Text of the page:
Shortly after hiring a new employee, your company might receive a Cease and Desist letter telling you that the employee you’ve hired is subject to a non-competition or non-solicitation agreement with their former employer. The letter might demand that you terminate the employee or take steps to ensure the employee does not breach their contractual obligations to the former employer.
While such letters are often empty threats designed to intimidate a competitor, there are some steps you should take to ensure your company is protected against potential liability. The purpose of sending a Cease and Desist letter is to give the recipient notice of a potential breach or harm being caused and, optimistically, to receive compliance with the demand.
Before You Receive the Employment Cease and Desist Letter
The first step you can take happens before you receive the letter. You can ask incoming employees if they are subject to any contractual limitations that may impact their work at your company. If they are, it is appropriate to ask the employee for a copy of the contract so you can determine whether engaging them could result in a claim being brought against your company. From there you can decide whether or not to proceed with hiring the employee or what tasks may be kept away from the employee during the restriction period.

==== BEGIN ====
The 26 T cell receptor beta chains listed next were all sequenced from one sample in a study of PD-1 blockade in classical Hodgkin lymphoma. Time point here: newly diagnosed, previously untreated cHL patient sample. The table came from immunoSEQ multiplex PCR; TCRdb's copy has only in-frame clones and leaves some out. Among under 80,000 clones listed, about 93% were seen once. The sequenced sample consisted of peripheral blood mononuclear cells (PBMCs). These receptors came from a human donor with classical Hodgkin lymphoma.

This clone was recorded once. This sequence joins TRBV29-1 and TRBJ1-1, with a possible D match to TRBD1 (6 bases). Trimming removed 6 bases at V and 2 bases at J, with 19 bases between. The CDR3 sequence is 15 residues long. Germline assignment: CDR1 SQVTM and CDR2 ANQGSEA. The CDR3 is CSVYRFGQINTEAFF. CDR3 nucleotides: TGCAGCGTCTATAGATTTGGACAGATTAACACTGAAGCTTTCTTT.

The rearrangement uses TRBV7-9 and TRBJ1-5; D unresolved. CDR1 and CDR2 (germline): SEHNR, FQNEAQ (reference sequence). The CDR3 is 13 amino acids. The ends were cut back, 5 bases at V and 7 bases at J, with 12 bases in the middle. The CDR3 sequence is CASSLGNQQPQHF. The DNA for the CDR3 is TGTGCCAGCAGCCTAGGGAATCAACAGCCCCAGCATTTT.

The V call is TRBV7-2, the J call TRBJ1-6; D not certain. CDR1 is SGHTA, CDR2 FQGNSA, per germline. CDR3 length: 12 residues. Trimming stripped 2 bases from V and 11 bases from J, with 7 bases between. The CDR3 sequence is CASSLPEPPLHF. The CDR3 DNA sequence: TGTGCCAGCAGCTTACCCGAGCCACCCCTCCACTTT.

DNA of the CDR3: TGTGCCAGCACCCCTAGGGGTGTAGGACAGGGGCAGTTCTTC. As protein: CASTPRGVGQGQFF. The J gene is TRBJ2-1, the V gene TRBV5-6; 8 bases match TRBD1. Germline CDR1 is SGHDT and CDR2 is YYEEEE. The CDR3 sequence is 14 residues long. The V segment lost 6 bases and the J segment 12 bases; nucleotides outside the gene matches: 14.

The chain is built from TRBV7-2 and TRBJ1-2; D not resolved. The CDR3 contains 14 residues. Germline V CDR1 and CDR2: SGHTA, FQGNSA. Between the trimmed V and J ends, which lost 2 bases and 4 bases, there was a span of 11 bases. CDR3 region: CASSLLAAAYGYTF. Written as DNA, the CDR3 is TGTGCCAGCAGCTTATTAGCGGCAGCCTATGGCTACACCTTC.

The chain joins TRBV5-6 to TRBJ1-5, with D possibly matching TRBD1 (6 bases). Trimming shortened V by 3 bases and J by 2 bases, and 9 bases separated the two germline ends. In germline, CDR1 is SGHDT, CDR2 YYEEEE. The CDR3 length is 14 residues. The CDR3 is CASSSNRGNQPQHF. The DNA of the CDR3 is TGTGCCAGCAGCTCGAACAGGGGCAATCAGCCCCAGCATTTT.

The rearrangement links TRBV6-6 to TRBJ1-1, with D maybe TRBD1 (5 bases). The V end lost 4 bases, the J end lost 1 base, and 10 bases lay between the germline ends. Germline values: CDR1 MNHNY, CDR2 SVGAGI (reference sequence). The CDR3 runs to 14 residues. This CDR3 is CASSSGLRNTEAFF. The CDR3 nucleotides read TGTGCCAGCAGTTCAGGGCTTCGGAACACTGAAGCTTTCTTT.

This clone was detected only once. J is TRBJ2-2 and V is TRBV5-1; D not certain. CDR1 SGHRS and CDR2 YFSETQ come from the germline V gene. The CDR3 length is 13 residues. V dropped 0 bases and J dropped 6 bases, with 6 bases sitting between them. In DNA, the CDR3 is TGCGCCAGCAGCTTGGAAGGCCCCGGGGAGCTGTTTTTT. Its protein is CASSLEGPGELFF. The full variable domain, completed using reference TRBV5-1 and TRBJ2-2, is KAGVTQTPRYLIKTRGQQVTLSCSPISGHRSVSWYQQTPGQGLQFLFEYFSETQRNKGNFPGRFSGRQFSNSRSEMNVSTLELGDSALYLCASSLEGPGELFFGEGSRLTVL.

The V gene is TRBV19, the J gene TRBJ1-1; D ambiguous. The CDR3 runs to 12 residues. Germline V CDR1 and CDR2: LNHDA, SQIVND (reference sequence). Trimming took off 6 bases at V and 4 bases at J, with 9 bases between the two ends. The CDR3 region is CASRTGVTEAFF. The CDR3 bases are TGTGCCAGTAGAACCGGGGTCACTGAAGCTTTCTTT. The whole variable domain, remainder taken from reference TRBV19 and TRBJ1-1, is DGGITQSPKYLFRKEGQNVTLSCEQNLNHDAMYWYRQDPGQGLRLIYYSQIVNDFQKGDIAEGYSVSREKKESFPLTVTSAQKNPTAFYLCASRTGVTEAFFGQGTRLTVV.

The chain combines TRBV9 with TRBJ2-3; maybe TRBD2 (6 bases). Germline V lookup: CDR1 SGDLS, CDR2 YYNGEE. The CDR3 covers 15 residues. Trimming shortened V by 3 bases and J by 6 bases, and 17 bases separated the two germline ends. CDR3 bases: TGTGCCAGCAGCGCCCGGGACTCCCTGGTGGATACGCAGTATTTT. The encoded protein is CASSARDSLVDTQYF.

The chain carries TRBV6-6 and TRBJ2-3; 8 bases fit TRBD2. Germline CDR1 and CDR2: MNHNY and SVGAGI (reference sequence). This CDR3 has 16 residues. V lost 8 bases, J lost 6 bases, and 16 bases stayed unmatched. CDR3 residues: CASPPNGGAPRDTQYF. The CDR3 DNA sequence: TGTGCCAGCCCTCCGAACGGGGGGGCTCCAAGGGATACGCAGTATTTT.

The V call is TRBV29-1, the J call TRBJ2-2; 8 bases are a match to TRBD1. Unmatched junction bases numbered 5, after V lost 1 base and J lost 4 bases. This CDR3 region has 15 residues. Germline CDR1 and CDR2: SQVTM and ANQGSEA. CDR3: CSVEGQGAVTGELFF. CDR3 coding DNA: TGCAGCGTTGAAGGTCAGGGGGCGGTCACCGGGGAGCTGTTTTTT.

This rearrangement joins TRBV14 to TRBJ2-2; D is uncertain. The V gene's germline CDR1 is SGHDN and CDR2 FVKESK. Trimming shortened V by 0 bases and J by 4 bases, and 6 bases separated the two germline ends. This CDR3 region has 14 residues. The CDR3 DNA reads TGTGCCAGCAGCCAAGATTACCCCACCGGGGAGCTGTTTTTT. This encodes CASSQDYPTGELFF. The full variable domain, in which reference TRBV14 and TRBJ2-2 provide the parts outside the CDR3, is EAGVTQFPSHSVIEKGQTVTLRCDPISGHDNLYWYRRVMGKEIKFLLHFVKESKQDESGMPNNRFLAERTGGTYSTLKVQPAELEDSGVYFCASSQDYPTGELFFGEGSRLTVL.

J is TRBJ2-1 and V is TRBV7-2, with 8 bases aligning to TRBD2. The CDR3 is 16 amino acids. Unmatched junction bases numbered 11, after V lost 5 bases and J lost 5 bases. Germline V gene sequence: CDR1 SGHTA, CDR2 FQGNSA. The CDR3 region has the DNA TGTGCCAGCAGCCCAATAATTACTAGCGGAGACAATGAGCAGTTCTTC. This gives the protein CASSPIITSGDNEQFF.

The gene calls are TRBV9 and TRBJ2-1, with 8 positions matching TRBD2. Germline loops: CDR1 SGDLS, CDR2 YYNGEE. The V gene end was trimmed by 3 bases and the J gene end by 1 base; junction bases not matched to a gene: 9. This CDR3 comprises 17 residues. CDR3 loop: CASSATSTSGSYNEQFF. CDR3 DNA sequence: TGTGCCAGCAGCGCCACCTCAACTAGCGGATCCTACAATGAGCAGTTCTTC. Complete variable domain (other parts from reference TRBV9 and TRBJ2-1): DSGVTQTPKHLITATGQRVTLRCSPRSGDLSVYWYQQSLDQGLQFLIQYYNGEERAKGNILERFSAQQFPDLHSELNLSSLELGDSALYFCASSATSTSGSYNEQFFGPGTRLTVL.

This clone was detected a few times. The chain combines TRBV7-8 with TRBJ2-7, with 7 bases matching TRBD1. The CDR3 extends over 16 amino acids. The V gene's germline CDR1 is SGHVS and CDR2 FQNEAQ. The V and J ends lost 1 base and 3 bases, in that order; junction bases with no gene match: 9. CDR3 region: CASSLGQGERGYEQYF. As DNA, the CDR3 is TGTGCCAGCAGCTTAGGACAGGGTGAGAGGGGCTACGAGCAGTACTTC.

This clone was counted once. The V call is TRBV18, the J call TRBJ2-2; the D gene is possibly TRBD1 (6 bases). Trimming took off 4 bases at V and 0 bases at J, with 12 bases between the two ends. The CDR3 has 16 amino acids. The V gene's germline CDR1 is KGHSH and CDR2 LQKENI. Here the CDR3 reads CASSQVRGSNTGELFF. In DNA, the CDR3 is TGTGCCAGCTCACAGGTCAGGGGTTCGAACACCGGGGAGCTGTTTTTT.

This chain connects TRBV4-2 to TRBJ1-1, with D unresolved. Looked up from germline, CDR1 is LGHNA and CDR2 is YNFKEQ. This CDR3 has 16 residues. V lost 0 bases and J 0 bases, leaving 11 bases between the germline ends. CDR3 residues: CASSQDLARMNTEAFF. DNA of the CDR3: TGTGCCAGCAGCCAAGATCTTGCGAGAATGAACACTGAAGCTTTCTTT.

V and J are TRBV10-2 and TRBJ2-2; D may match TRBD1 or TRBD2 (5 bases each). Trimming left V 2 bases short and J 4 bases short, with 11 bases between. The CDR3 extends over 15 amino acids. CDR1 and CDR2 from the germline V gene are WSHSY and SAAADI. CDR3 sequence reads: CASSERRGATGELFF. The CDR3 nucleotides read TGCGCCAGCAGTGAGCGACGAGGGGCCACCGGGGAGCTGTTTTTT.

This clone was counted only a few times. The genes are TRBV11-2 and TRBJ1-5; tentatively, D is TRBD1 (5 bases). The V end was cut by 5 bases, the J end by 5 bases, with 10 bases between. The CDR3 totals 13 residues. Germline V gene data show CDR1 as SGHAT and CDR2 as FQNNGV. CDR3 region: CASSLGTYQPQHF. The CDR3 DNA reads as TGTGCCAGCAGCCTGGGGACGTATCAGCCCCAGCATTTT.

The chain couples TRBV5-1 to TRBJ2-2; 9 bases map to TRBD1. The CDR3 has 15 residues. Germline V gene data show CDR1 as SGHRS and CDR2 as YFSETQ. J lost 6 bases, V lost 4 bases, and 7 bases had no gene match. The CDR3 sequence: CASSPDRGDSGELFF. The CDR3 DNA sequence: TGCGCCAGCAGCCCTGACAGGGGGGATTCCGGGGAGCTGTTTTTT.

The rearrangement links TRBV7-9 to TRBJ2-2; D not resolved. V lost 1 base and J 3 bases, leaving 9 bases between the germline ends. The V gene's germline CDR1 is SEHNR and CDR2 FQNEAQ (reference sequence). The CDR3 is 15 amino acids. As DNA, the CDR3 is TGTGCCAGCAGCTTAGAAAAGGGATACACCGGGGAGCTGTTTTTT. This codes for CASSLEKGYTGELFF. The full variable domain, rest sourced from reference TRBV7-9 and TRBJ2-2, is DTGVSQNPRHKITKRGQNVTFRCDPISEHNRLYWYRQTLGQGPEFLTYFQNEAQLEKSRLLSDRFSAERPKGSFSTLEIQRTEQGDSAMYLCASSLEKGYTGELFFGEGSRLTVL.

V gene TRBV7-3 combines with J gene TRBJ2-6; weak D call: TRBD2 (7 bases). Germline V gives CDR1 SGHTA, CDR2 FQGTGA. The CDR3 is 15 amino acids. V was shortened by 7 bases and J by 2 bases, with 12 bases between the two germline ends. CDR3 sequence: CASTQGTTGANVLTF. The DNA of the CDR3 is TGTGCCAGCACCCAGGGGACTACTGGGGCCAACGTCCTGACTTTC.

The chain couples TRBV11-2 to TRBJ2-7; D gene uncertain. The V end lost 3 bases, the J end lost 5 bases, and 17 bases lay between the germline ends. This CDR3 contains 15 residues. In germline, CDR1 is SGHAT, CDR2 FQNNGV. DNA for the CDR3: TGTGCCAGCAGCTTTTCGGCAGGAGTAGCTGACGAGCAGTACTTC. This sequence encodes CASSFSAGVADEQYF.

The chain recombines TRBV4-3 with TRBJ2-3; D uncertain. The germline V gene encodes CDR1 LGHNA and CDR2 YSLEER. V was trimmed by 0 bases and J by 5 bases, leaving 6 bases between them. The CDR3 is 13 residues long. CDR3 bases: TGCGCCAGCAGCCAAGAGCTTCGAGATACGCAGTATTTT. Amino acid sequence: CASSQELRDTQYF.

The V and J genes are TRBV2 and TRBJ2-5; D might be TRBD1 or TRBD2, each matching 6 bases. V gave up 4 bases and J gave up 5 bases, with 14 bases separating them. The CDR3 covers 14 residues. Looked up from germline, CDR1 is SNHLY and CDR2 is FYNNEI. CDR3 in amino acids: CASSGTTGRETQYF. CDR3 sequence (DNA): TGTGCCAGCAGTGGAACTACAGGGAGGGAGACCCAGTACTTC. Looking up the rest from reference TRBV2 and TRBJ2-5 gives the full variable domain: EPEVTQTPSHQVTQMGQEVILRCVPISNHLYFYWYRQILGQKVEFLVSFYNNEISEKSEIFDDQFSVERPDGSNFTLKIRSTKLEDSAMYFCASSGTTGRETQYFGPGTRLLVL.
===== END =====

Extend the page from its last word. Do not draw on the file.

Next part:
Examining the Restrictions
After receiving the Cease and Desist letter, you should ask the employee for a copy of the contract in question, if you don’t already have it, so that you can evaluate what restrictions the former employer may seek to enforce. Examining the duration of the restrictions and when they started, the geographic scope of the restrictions, and the type of business restricted may allow you to determine if your business is outside the restrictions of the contract.
We recommend having the contractual provisions reviewed by legal counsel to determine whether they are enforceable or applicable. In many cases, the restrictions being raised are not legally valid or drafted so poorly that there is a low risk of a Court enforcing them.
We generally recommend responding to a Cease and Desist letter by advising the former employer that you are aware of their concerns and confirming no breach has taken place. In many cases, an acknowledgement of a restriction against certain actions, and confirmation the restriction will be honoured, is sufficient to prevent any more serious steps.
Bringing the Application to Court
If the former employer brings an application to Court seeking an injunction or damages, it is important to take such an application seriously and to act quickly. Unlike most elements of litigation where a prescribed time allows for preparation, injunction applications can be heard on very short notice. However, if you are prepared to act decisively, applications of this nature create an opportunity to very quickly resolve all matters at issue. It is possible to have a Court make meaningful findings at this early stage that will effectively prevent the former employer from proceeding any further with their complaint.
Pursuing or defending an injunction is an expensive endeavour, so evaluating the costs and benefits is an important part of the strategic approach of seeking to enforce employment restrictions.